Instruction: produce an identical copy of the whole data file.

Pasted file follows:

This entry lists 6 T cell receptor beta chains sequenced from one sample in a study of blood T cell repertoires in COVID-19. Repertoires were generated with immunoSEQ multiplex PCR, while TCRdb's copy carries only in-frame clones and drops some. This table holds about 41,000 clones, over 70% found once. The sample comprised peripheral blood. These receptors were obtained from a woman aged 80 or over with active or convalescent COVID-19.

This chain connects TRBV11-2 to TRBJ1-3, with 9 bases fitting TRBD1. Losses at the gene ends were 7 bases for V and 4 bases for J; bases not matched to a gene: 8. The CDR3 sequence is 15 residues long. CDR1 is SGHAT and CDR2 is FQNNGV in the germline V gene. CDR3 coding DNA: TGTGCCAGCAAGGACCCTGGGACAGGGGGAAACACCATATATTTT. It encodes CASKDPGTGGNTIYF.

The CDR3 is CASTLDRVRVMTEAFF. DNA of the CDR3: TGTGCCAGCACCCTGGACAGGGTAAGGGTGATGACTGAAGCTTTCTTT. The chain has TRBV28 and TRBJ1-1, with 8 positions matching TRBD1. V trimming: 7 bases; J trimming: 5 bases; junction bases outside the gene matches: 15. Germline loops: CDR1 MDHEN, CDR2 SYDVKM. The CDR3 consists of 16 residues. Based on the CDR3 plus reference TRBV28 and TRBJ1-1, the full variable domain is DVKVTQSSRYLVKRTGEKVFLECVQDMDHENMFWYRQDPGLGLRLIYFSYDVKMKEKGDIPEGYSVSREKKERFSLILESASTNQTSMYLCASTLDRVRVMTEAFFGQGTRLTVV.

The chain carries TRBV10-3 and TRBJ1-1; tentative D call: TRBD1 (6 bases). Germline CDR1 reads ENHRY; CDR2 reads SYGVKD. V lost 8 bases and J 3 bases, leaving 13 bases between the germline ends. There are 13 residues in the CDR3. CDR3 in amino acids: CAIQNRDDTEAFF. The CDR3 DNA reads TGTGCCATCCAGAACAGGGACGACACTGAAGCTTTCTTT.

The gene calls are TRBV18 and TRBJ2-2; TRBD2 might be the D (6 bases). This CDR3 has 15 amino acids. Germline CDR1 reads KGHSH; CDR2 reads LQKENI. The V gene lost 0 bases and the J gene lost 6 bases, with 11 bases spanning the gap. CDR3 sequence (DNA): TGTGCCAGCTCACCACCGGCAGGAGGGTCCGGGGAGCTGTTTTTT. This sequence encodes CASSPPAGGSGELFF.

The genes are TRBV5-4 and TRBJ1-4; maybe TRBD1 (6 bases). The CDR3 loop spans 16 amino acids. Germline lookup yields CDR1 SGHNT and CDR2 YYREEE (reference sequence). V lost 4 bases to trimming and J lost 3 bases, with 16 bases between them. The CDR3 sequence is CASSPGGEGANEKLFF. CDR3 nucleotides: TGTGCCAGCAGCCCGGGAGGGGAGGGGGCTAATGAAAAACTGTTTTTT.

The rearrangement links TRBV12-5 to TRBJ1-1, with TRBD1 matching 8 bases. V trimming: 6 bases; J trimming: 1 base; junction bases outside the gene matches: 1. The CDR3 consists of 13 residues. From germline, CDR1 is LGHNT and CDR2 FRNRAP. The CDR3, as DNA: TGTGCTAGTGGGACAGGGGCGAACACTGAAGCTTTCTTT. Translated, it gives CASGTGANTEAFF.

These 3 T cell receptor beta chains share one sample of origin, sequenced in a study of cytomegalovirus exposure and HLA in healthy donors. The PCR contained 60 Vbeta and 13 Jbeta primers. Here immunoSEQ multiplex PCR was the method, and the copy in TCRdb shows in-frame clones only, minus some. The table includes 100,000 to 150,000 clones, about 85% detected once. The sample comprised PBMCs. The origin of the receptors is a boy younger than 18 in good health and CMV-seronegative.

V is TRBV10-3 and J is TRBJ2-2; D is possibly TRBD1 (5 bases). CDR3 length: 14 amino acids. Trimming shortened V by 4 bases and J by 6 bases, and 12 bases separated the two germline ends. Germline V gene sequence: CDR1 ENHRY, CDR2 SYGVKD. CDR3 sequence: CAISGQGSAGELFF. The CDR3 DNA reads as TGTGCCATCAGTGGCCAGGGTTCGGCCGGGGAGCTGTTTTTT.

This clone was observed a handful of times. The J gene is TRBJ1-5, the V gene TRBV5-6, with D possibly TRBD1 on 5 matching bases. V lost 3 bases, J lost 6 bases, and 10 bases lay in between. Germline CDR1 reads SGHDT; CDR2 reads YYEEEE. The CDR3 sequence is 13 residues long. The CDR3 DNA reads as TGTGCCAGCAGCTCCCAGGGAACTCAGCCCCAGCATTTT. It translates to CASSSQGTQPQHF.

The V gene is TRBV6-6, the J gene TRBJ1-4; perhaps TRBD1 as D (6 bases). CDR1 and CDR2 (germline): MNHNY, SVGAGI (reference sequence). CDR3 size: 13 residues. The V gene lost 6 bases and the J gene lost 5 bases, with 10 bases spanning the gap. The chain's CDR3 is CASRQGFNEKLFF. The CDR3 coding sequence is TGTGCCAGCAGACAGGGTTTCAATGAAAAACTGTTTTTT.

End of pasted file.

This entry lists 6 T cell receptor beta chains sequenced from one sample in a study of blood T cell repertoires in COVID-19. Repertoires were generated with immunoSEQ multiplex PCR, while TCRdb's copy carries only in-frame clones and drops some. This table holds about 41,000 clones, over 70% found once. The sample comprised peripheral blood. These receptors were obtained from a woman aged 80 or over with active or convalescent COVID-19.

This chain connects TRBV11-2 to TRBJ1-3, with 9 bases fitting TRBD1. Losses at the gene ends were 7 bases for V and 4 bases for J; bases not matched to a gene: 8. The CDR3 sequence is 15 residues long. CDR1 is SGHAT and CDR2 is FQNNGV in the germline V gene. CDR3 coding DNA: TGTGCCAGCAAGGACCCTGGGACAGGGGGAAACACCATATATTTT. It encodes CASKDPGTGGNTIYF.

The CDR3 is CASTLDRVRVMTEAFF. DNA of the CDR3: TGTGCCAGCACCCTGGACAGGGTAAGGGTGATGACTGAAGCTTTCTTT. The chain has TRBV28 and TRBJ1-1, with 8 positions matching TRBD1. V trimming: 7 bases; J trimming: 5 bases; junction bases outside the gene matches: 15. Germline loops: CDR1 MDHEN, CDR2 SYDVKM. The CDR3 consists of 16 residues. Based on the CDR3 plus reference TRBV28 and TRBJ1-1, the full variable domain is DVKVTQSSRYLVKRTGEKVFLECVQDMDHENMFWYRQDPGLGLRLIYFSYDVKMKEKGDIPEGYSVSREKKERFSLILESASTNQTSMYLCASTLDRVRVMTEAFFGQGTRLTVV.

The chain carries TRBV10-3 and TRBJ1-1; tentative D call: TRBD1 (6 bases). Germline CDR1 reads ENHRY; CDR2 reads SYGVKD. V lost 8 bases and J 3 bases, leaving 13 bases between the germline ends. There are 13 residues in the CDR3. CDR3 in amino acids: CAIQNRDDTEAFF. The CDR3 DNA reads TGTGCCATCCAGAACAGGGACGACACTGAAGCTTTCTTT.

The gene calls are TRBV18 and TRBJ2-2; TRBD2 might be the D (6 bases). This CDR3 has 15 amino acids. Germline CDR1 reads KGHSH; CDR2 reads LQKENI. The V gene lost 0 bases and the J gene lost 6 bases, with 11 bases spanning the gap. CDR3 sequence (DNA): TGTGCCAGCTCACCACCGGCAGGAGGGTCCGGGGAGCTGTTTTTT. This sequence encodes CASSPPAGGSGELFF.

The genes are TRBV5-4 and TRBJ1-4; maybe TRBD1 (6 bases). The CDR3 loop spans 16 amino acids. Germline lookup yields CDR1 SGHNT and CDR2 YYREEE (reference sequence). V lost 4 bases to trimming and J lost 3 bases, with 16 bases between them. The CDR3 sequence is CASSPGGEGANEKLFF. CDR3 nucleotides: TGTGCCAGCAGCCCGGGAGGGGAGGGGGCTAATGAAAAACTGTTTTTT.

The rearrangement links TRBV12-5 to TRBJ1-1, with TRBD1 matching 8 bases. V trimming: 6 bases; J trimming: 1 base; junction bases outside the gene matches: 1. The CDR3 consists of 13 residues. From germline, CDR1 is LGHNT and CDR2 FRNRAP. The CDR3, as DNA: TGTGCTAGTGGGACAGGGGCGAACACTGAAGCTTTCTTT. Translated, it gives CASGTGANTEAFF.

These 3 T cell receptor beta chains share one sample of origin, sequenced in a study of cytomegalovirus exposure and HLA in healthy donors. The PCR contained 60 Vbeta and 13 Jbeta primers. Here immunoSEQ multiplex PCR was the method, and the copy in TCRdb shows in-frame clones only, minus some. The table includes 100,000 to 150,000 clones, about 85% detected once. The sample comprised PBMCs. The origin of the receptors is a boy younger than 18 in good health and CMV-seronegative.

V is TRBV10-3 and J is TRBJ2-2; D is possibly TRBD1 (5 bases). CDR3 length: 14 amino acids. Trimming shortened V by 4 bases and J by 6 bases, and 12 bases separated the two germline ends. Germline V gene sequence: CDR1 ENHRY, CDR2 SYGVKD. CDR3 sequence: CAISGQGSAGELFF. The CDR3 DNA reads as TGTGCCATCAGTGGCCAGGGTTCGGCCGGGGAGCTGTTTTTT.

This clone was observed a handful of times. The J gene is TRBJ1-5, the V gene TRBV5-6, with D possibly TRBD1 on 5 matching bases. V lost 3 bases, J lost 6 bases, and 10 bases lay in between. Germline CDR1 reads SGHDT; CDR2 reads YYEEEE. The CDR3 sequence is 13 residues long. The CDR3 DNA reads as TGTGCCAGCAGCTCCCAGGGAACTCAGCCCCAGCATTTT. It translates to CASSSQGTQPQHF.

The V gene is TRBV6-6, the J gene TRBJ1-4; perhaps TRBD1 as D (6 bases). CDR1 and CDR2 (germline): MNHNY, SVGAGI (reference sequence). CDR3 size: 13 residues. The V gene lost 6 bases and the J gene lost 5 bases, with 10 bases spanning the gap. The chain's CDR3 is CASRQGFNEKLFF. The CDR3 coding sequence is TGTGCCAGCAGACAGGGTTTCAATGAAAAACTGTTTTTT.